That Atlantic piece, by Benj Edwards, gets into the details of how it worked: a  data-efficient protocol that grew out of Teletext TV graphics from the 1970s. (In the 1980s, newspapers like the Los Angeles Times and the Sun-Times experimented with the protocol to present breaking news.) What was efficient enough for primitive graphics via Teletext allowed for what was at the time considerable richness via Prodigy.

That’s why Sears bought into the idea. Prodigy launched in Chicago in 1989, when it had reached around 85,000 households. Computerworld explained its appeal to Sears. “Unlike text-based on-line information services, Prodigy employs the North American Presentation Level Protocol Syntax (NAPLPS), for its graphical user interface,” Ellis Booker wrote. “While NAPLPS adds a free face to on-line service and can portray a graphical representation of the camera that the consumer is thinking about buying through the Sears’ on-line catalog, the speed of the service is appreciably slower than text-based services.”

The Los Angeles Times’s Stuart Silverstein profiled Prodigy that same year, calling it “an unprecedented bid to hook a broad cross-section of America on computerized shopping,” and what an online product marketer presciently called “a marketplace that’s probably 10 years away from becoming a reality” (Amazon’s IPO was in 1997). Silverstein also wrote, very presciently for 1989, that “telephones with display screens and keyboards, for instance, might prove to be more inviting for computer-wary consumers than a PC-based system.”

But Prodigy did a lot of things right, or at least did a lot of things that would become most of what people do on the internet now:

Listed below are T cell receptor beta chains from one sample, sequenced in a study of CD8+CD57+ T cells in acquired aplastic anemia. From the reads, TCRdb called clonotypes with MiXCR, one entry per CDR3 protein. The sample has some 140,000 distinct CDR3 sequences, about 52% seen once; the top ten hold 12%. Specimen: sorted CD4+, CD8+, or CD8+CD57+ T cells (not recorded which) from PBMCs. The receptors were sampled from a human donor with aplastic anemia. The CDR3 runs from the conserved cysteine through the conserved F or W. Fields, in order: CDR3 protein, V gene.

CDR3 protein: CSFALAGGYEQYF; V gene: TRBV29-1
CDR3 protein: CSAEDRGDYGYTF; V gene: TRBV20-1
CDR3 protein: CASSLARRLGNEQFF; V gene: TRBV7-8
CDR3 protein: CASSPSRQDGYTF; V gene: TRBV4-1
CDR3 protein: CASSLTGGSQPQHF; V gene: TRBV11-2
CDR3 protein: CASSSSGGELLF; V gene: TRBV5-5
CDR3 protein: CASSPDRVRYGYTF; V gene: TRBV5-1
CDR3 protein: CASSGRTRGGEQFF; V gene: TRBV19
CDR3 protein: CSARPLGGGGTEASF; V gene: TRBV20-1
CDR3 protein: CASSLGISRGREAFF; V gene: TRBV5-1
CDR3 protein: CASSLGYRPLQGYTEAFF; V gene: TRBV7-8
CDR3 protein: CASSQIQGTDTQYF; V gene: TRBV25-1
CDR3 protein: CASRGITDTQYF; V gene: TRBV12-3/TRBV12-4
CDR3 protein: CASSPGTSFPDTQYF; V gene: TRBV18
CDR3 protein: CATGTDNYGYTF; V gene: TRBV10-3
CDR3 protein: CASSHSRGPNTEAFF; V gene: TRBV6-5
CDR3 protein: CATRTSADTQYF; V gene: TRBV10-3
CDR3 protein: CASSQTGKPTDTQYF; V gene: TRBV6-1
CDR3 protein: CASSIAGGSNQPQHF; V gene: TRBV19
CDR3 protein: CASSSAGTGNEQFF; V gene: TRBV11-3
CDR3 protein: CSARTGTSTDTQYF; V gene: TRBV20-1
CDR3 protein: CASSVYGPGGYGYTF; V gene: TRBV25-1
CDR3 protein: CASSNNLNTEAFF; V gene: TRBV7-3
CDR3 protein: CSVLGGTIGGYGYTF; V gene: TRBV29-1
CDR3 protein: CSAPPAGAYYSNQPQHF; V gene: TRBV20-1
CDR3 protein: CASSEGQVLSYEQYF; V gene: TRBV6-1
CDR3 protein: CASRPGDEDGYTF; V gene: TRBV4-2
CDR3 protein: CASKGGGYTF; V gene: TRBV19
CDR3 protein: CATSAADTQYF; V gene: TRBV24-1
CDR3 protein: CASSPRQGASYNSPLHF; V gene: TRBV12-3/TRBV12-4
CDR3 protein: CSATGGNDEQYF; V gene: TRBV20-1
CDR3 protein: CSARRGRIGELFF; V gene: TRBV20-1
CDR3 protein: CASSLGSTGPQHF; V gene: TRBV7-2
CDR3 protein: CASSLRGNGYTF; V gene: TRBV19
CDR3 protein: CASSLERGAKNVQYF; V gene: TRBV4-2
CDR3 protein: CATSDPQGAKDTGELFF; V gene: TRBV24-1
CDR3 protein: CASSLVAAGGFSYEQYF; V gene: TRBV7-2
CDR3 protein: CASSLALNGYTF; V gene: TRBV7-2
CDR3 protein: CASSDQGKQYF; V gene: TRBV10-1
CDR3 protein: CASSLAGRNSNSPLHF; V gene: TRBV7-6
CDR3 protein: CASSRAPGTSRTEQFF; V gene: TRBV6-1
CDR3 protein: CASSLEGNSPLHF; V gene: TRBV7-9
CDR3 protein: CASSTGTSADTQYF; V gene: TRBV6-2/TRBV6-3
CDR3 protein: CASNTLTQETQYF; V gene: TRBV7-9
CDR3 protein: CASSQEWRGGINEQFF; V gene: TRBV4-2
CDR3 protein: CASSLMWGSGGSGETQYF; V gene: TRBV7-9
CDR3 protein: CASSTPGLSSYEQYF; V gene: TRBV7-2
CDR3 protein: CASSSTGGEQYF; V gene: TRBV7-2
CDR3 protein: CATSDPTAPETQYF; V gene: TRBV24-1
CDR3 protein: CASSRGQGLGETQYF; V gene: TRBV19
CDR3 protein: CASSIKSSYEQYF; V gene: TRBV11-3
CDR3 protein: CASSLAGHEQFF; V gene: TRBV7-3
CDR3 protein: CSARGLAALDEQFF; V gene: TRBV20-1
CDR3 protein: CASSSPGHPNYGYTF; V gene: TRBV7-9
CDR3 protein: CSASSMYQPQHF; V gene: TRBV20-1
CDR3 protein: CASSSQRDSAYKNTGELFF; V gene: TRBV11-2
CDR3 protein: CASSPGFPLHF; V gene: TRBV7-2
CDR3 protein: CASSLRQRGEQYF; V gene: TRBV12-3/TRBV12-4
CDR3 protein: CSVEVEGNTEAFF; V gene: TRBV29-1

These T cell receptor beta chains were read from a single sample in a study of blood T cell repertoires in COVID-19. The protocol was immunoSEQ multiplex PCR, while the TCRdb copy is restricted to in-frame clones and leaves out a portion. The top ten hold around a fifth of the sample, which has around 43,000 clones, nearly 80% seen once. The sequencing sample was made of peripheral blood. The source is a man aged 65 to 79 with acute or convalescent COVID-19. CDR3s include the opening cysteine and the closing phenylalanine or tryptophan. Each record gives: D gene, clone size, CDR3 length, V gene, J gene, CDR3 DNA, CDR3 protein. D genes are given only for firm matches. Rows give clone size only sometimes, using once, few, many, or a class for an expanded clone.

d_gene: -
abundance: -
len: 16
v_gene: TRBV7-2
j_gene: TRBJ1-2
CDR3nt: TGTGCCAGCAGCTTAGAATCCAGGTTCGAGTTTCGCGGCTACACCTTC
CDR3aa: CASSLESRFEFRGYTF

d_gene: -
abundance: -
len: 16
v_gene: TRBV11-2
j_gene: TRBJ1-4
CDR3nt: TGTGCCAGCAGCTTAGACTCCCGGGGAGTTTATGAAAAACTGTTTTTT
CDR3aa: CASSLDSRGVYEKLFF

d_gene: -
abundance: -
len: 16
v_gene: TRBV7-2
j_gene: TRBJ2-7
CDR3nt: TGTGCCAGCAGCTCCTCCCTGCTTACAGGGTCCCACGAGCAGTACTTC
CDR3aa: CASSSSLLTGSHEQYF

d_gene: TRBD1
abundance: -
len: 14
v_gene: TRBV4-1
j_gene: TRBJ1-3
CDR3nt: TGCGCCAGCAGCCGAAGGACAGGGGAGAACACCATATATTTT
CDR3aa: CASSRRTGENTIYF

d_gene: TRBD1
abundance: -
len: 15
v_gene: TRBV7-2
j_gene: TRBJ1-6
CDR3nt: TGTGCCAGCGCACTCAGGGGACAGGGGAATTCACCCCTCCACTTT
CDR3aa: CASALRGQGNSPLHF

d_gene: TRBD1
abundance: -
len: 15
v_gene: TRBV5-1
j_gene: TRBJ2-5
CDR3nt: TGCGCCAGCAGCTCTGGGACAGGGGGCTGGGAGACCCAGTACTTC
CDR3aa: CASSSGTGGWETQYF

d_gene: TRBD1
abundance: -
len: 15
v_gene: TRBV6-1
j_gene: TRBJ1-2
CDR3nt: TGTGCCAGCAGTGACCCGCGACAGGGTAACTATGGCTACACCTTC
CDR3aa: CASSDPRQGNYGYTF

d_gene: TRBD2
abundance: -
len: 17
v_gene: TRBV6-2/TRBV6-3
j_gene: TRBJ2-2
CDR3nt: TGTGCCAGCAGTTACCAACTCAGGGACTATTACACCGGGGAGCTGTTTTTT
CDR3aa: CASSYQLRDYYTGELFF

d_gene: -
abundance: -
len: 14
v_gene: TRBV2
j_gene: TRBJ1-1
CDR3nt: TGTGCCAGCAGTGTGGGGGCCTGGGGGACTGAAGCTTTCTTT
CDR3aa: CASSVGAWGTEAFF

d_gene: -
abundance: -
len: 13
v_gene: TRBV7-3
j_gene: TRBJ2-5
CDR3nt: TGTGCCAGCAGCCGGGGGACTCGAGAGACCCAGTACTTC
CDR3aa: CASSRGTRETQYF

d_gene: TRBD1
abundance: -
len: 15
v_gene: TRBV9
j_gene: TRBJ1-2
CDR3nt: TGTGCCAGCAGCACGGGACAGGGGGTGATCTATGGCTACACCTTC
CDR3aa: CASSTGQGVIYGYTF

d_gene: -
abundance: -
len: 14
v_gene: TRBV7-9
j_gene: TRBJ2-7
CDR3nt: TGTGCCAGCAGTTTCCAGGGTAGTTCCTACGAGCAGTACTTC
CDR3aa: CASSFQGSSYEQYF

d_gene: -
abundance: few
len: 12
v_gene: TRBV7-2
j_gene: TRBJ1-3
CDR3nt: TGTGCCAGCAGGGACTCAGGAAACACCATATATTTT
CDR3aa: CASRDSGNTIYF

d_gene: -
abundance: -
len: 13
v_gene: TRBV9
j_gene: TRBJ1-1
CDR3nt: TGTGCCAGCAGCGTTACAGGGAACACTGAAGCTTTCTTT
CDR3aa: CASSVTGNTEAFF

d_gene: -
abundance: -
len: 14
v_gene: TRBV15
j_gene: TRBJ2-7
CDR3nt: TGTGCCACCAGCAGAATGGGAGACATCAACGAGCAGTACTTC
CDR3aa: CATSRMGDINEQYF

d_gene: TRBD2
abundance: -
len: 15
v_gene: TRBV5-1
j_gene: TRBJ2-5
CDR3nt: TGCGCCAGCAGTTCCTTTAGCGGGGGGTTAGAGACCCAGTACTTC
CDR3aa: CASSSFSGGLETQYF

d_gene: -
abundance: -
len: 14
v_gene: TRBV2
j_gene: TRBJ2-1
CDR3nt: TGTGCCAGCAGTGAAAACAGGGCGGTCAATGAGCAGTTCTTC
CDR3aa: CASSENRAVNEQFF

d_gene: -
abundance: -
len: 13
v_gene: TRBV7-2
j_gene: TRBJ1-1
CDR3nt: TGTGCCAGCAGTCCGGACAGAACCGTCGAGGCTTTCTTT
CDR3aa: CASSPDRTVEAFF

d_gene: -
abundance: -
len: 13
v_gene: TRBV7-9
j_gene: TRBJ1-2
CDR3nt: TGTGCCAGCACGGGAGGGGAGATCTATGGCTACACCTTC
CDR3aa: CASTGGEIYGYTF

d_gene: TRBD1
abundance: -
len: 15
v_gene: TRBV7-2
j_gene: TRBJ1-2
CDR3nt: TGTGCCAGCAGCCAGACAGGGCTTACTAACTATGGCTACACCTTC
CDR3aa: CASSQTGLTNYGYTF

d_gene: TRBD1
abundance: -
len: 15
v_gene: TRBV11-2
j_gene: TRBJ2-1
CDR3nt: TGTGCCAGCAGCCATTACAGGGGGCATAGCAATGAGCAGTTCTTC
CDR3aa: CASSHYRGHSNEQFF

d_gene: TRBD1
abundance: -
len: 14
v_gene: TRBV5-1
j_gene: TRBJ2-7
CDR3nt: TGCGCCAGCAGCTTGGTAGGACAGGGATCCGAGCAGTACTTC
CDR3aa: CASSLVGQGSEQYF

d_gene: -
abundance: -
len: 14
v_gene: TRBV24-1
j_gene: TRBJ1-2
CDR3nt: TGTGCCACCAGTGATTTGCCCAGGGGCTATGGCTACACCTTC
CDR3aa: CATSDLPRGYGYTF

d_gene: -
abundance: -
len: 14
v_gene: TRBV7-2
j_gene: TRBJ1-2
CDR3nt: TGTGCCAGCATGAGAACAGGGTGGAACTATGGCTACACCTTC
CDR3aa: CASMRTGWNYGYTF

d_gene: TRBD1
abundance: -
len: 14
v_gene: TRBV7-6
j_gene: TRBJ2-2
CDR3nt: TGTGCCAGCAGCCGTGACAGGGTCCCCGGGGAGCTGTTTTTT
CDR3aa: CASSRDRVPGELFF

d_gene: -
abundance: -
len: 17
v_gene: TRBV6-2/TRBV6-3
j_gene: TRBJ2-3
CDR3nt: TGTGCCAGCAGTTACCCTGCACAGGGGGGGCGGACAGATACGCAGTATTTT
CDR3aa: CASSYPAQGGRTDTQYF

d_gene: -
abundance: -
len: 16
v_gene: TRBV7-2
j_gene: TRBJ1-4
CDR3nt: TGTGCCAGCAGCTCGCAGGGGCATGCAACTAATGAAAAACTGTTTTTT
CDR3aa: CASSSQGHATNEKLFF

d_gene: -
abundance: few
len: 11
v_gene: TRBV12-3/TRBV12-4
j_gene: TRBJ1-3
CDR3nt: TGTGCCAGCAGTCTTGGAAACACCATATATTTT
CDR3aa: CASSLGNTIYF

Unlike older competitors that cater mainly to computer buffs and devote most of their capacity to other electronic information services, the Prodigy service was set up mainly as “a merchandising medium” from the start, said Gary Arlen, a consultant in Bethesda, Md. It is aimed at harried but affluent two-income families who don’t want to squander their precious time waiting in lines or parking lots.

The long-term market for Prodigy consists of people “who don’t really want to use a computer,” said Scott Corzine, Prodigy’s director of merchandise marketing. “They want a utility that lets them run their lives more easily.”

Besides computerized shopping with 70 retailers, Prodigy provides such features as news briefs, Consumer Reports summaries, educational games, banking, stock trading, flight reservations and electronic mail, which allows subscribers across the country to send messages to each other.

It also screwed up in ways that internet titans screw up now:

(Electronic mail is one of the most popular services, but it can be a headache for Prodigy. The company recently scrapped an electronic mail “bulletin board” on health that became a forum for a heated debate between homosexuals and religious fundamentalists. Prodigy said it eliminated the board because it was lightly used and denied charges that the company was trying to avoid controversy.)

And, in fact, a lawsuit against Prodigy by the subject of the film The Wolf of Wall Street, regarding bulletin-board postings about him, ”led to much of the basic legal framework that governs Internet content.” Prodigy, which wielded relatively strict control over what was written by users on its site in ways that grew into absurd fights that foreshadow how difficult content moderation would become, lost the lawsuit. The backlash against that decision is a big reason content providers have little liability for user content.